"It is critical that we do not get to the 31st October, and stop these lines of communication until October 2021"

The other side of the debate, is if this will push for a more secure IoT in the future? As the theme of this week has been the future of connected devices, do those people we spoke to really believe this month’s campaign could actually ensure a better build of IoT products going forward?

Foss believes IoT will inherently become more secure as time progresses, simply due to the necessity of creating secure and simple devices for the home network. “Undoubtedly there will be attacks that affect these devices in such a way that the issue of the security of these devices raises to the general public’s attention and necessitates a large-scale response,” he said. “Be this through regulation, governance, or otherwise, these devices will become more secure over time as educated users will not be willing to purchase devices lacking adequate security controls.”

Adrian Taylor, regional vice president at A10 Networks, believes the issue lies with organizations, who may need more support around connecting and managing IoT devices on a secure home network. “Likewise, IoT device manufacturers need to adopt better security measures (such as not allowing default passwords to remain in place) to ensure their devices cannot be harvested for DDoS attacks,” he said.

He also believed anyone using IoT needs to be more mindful of ensuring they are following manufacturers’ recommendations for device security while ensuring network security. “In particular IoT device security has lagged behind owing to the proliferation of devices and this also needs to be addressed if we’re to have more secure IoT in the future.”

However, Strange took a more dim view of the future, saying that unless someone forces manufacturers to include security on the user devices, there will not be, as at the moment the drive seems to be functionality very much over protection.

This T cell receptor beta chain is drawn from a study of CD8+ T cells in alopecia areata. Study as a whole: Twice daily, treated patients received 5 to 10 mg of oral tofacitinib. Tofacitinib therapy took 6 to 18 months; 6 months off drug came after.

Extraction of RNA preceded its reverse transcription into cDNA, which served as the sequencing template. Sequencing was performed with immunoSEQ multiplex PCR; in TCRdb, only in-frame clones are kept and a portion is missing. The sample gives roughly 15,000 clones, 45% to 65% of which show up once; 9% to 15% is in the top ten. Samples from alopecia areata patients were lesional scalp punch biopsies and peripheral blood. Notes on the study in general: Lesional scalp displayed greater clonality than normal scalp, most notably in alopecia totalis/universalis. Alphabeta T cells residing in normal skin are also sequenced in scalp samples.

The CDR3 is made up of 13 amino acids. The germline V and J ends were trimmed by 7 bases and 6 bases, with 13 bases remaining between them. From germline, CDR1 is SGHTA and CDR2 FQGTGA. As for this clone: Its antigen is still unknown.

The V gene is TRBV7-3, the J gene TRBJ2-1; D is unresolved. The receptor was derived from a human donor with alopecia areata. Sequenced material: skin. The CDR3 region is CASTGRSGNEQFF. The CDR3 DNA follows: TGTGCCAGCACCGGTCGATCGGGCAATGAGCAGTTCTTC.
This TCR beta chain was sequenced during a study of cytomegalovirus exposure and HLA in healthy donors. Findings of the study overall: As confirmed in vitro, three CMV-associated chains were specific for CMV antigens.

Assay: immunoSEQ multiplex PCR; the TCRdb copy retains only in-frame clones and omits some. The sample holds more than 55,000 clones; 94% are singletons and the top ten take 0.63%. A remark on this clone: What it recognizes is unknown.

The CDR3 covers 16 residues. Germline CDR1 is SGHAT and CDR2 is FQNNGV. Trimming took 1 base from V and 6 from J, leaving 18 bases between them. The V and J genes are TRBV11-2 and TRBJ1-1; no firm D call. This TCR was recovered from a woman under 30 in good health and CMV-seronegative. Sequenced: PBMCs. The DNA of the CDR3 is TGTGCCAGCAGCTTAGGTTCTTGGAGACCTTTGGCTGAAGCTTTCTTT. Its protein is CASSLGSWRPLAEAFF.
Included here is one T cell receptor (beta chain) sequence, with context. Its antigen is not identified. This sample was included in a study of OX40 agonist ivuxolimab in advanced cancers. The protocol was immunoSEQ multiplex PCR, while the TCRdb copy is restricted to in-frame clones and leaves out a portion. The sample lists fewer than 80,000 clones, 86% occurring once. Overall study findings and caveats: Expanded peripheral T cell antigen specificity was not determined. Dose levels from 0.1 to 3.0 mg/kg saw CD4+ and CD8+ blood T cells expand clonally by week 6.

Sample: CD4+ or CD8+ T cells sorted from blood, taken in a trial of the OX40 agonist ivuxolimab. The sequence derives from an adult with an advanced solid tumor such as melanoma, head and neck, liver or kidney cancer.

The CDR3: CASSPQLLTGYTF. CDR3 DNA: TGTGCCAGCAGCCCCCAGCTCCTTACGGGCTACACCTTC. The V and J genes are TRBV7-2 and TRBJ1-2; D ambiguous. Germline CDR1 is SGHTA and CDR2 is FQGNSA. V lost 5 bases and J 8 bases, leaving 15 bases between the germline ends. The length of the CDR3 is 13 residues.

“IoT devices have broadly been lacking in effective cybersecurity in my opinion since they were created, because no-one has really felt the need,” he said. “Regulators (if such a thing exists) do not seem interested and device protection does not seem to be high on the priority list when these products are developed.  Why would you need cybersecurity on a fridge or home heating system?  No-one seems to be considering the security angle, but the reality is that if it is networked it can be hacked and exploited.” 

He also made the point around the challenge of keeping IoT devices protected, and whether the consumer is responsible for updating the security on each device, or does that lie with the manufacturer?

Strange said: “Are we potentially faced with a never-ending cycle of security upgrades as we use more and more IoT devices? Despite the best efforts of initiatives like Cybersecurity Awareness Month consumers are not yet educated to be able to do this properly. End result - poor overall security enforcement and a hacker’s paradise.”

As the month draws to a close, we can look forward to future awareness initiatives, and hope they also find some way to draw the public’s attention. Until then, October is over and we can only hope there has been some impact.